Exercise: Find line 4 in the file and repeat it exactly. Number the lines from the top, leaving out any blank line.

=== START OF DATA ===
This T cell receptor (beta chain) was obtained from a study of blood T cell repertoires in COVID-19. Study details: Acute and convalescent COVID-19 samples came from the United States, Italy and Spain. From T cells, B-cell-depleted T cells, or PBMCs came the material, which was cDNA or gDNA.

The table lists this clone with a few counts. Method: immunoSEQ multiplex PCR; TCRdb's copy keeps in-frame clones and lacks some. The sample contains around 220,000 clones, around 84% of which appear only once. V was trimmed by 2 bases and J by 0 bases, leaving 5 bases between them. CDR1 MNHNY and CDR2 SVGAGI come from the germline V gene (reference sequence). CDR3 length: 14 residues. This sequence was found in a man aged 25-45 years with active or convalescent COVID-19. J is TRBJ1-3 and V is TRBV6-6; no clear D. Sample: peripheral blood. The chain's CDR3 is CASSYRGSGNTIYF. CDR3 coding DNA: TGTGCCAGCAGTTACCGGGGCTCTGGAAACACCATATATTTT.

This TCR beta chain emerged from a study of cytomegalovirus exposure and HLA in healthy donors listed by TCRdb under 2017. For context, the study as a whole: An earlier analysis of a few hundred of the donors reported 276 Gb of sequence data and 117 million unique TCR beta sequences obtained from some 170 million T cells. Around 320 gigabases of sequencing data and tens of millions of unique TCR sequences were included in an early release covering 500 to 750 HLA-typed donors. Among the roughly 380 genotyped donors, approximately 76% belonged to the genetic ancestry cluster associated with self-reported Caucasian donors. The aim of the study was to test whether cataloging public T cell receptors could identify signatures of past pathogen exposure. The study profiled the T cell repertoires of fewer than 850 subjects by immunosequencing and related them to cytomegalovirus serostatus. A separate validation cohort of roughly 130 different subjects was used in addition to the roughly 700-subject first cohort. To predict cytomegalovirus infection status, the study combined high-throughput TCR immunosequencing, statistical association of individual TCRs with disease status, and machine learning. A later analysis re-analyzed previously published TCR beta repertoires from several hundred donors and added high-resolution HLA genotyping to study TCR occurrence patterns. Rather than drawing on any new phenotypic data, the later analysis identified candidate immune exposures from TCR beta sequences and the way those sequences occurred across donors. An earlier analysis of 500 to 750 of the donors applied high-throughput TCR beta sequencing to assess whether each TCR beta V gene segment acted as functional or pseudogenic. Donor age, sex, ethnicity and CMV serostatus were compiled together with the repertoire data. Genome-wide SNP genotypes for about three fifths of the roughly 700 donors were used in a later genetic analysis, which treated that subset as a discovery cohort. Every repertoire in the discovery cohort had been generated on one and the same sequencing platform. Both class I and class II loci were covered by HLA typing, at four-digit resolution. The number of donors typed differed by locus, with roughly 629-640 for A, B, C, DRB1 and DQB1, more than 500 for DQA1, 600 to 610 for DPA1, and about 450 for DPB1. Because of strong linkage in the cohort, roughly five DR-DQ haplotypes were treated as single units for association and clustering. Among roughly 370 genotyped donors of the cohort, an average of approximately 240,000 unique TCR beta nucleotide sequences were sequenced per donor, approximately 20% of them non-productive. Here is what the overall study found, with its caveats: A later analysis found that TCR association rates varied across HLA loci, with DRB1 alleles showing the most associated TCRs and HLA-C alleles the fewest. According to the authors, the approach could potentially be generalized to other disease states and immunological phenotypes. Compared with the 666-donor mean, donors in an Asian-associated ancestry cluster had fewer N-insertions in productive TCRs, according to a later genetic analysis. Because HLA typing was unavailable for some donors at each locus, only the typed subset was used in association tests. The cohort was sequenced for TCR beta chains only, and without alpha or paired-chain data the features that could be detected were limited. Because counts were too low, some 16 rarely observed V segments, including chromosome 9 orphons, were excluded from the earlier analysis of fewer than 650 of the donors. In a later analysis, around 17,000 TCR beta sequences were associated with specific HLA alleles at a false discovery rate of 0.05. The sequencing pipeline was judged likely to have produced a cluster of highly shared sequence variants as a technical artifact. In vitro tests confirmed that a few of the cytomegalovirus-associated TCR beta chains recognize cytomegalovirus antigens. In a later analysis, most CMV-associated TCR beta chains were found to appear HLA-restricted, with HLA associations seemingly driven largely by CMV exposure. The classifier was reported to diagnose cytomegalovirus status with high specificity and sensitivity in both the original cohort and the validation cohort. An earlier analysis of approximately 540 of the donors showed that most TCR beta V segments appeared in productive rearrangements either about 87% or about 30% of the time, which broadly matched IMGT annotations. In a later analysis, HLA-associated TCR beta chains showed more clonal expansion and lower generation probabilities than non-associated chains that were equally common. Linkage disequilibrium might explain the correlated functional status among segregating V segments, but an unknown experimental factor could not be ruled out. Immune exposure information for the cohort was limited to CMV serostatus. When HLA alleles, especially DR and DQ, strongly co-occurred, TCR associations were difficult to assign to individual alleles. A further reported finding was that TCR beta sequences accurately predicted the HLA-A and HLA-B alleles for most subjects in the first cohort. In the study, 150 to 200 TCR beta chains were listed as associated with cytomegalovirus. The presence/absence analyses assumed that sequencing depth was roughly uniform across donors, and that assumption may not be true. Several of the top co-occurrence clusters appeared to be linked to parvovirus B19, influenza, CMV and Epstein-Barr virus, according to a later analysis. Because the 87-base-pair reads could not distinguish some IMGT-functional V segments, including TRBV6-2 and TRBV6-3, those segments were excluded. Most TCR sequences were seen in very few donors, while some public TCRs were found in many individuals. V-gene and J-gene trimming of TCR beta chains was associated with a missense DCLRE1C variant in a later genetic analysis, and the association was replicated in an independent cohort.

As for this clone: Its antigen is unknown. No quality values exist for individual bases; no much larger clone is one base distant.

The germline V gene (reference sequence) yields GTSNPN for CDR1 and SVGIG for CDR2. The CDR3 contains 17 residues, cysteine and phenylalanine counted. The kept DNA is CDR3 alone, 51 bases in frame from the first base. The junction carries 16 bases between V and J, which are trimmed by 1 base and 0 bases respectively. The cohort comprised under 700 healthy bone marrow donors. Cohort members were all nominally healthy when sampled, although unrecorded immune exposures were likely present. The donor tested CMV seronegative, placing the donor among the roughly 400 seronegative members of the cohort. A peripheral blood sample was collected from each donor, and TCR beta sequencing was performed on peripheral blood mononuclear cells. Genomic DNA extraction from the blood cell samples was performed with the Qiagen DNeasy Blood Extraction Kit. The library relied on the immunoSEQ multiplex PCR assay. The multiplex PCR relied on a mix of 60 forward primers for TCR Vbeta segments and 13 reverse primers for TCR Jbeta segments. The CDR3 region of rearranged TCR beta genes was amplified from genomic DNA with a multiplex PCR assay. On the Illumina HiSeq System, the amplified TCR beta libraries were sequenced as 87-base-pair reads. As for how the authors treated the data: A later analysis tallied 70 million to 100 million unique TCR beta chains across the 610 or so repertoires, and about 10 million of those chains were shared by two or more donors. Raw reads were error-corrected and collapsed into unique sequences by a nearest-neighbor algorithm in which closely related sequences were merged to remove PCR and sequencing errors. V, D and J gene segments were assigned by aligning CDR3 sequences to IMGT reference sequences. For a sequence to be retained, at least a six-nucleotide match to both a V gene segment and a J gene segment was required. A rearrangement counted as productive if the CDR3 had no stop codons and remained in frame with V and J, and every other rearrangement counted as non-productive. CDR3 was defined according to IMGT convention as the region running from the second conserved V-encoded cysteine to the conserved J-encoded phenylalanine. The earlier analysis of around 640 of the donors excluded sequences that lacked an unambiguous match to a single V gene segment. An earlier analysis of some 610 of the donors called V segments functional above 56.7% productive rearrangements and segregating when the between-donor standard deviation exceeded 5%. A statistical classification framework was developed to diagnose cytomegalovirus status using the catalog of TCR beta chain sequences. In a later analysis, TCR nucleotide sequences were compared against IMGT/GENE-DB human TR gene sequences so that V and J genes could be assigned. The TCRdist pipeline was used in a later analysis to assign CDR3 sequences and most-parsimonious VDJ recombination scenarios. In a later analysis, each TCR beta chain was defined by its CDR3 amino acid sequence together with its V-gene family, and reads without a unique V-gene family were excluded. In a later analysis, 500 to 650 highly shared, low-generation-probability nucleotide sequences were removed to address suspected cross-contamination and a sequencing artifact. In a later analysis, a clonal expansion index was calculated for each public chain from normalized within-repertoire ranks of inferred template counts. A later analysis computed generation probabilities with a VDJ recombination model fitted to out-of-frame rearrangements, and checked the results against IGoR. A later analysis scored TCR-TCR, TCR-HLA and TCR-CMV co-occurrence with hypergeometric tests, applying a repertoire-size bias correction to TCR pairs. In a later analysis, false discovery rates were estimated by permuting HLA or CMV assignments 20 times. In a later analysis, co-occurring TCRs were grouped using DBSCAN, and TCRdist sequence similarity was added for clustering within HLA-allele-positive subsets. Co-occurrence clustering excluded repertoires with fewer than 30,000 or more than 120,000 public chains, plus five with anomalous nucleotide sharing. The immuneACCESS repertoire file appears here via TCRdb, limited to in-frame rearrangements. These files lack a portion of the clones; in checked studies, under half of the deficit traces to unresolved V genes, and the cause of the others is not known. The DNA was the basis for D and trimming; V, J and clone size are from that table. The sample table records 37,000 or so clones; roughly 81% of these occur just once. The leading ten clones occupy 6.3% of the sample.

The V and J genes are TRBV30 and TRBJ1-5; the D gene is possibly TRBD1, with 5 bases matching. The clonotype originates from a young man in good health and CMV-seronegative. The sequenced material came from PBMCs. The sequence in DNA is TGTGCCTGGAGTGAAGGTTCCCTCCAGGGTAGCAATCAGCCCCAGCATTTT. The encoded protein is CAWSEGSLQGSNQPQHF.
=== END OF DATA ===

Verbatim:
As for this clone: Its antigen is unknown. No quality values exist for individual bases; no much larger clone is one base distant.